Extract from nested JSON objects with json_extract_path

Let's use json_extract_path to retrieve information about the storage type and capacity for each product, demonstrating how to extract values from a nested JSON object.

 json_extract_path(attributes, 'specs', 'storage', 'type') as storage_type,
 json_extract_path(attributes, 'specs', 'storage', 'capacity') as storage_capacity
FROM products;

This query returns the following values:

| id | storage_type | storage_capacity |
| 1  | "SSD"        | "512GB"          |
| 2  | "UFS"        | "256GB"          |
| 3  | "UFS"        | "128GB"          |

Extract from array with json_extract_path

Now, let's use json_extract_path to extract information about the associated tags as well, demonstrating how to extract values from a JSON array.

 json_extract_path(attributes, 'specs', 'storage', 'type') as storage_type,
 json_extract_path(attributes, 'specs', 'storage', 'capacity') as storage_capacity,
 json_extract_path(attributes, 'tags', '0') as first_tag,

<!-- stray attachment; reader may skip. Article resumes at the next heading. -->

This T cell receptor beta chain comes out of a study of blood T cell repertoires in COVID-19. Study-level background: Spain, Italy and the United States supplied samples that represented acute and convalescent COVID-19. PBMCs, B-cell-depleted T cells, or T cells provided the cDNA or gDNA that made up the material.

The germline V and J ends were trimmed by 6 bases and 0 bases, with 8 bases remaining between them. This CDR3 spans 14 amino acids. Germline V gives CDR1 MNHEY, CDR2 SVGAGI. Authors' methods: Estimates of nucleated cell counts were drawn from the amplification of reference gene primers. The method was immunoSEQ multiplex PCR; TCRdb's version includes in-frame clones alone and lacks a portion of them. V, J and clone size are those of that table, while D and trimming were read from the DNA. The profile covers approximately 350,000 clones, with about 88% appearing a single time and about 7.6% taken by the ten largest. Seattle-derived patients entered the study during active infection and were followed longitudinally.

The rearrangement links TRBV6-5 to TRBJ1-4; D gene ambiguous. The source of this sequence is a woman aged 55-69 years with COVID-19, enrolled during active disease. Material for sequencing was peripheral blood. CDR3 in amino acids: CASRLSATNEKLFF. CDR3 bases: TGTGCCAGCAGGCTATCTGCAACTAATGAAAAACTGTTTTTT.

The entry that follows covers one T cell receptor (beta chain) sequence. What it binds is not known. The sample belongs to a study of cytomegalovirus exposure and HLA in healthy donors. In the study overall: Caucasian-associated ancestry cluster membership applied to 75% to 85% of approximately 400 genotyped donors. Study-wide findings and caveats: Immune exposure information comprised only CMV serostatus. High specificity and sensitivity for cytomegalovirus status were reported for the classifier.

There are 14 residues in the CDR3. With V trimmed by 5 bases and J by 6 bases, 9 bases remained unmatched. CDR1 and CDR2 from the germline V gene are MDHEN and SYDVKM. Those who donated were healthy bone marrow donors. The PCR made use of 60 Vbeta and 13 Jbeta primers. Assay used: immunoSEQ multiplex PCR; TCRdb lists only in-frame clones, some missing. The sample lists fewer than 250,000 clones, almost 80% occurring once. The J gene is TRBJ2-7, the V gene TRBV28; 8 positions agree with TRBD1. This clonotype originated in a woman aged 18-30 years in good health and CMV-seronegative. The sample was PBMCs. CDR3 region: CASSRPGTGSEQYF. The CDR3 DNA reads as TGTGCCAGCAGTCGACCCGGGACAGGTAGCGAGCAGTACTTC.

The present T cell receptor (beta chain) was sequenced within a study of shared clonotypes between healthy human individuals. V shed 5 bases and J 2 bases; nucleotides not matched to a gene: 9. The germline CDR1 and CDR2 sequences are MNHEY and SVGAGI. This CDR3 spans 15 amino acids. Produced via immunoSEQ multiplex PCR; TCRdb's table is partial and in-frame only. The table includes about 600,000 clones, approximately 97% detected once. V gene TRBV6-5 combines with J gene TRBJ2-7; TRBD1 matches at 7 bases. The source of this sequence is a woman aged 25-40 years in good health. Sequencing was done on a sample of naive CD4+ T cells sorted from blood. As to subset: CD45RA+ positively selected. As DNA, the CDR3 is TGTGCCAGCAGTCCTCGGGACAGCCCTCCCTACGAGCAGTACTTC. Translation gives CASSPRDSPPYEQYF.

json_extract_path(attributes, 'tags', '1') as second_tag
FROM products;

This query returns the following values:

| id | storage_type | storage_capacity | first_tag | second_tag |
| 1  | "SSD"        | "512GB"          | "pc"      |  null      |
| 2  | "UFS"        | "256GB"          | "android" | "pixel"    |
| 3  | "UFS"        | "128GB"          | "ios"     | "iphone"   |

Use json_extract_path in Joins

Let's say you have two tables, employees and departments, and the employees table has a JSON column named details that contains information about each employee's department. You want to join these tables based on the department information stored in the JSON column. The table schemas and data used in this example are shown below.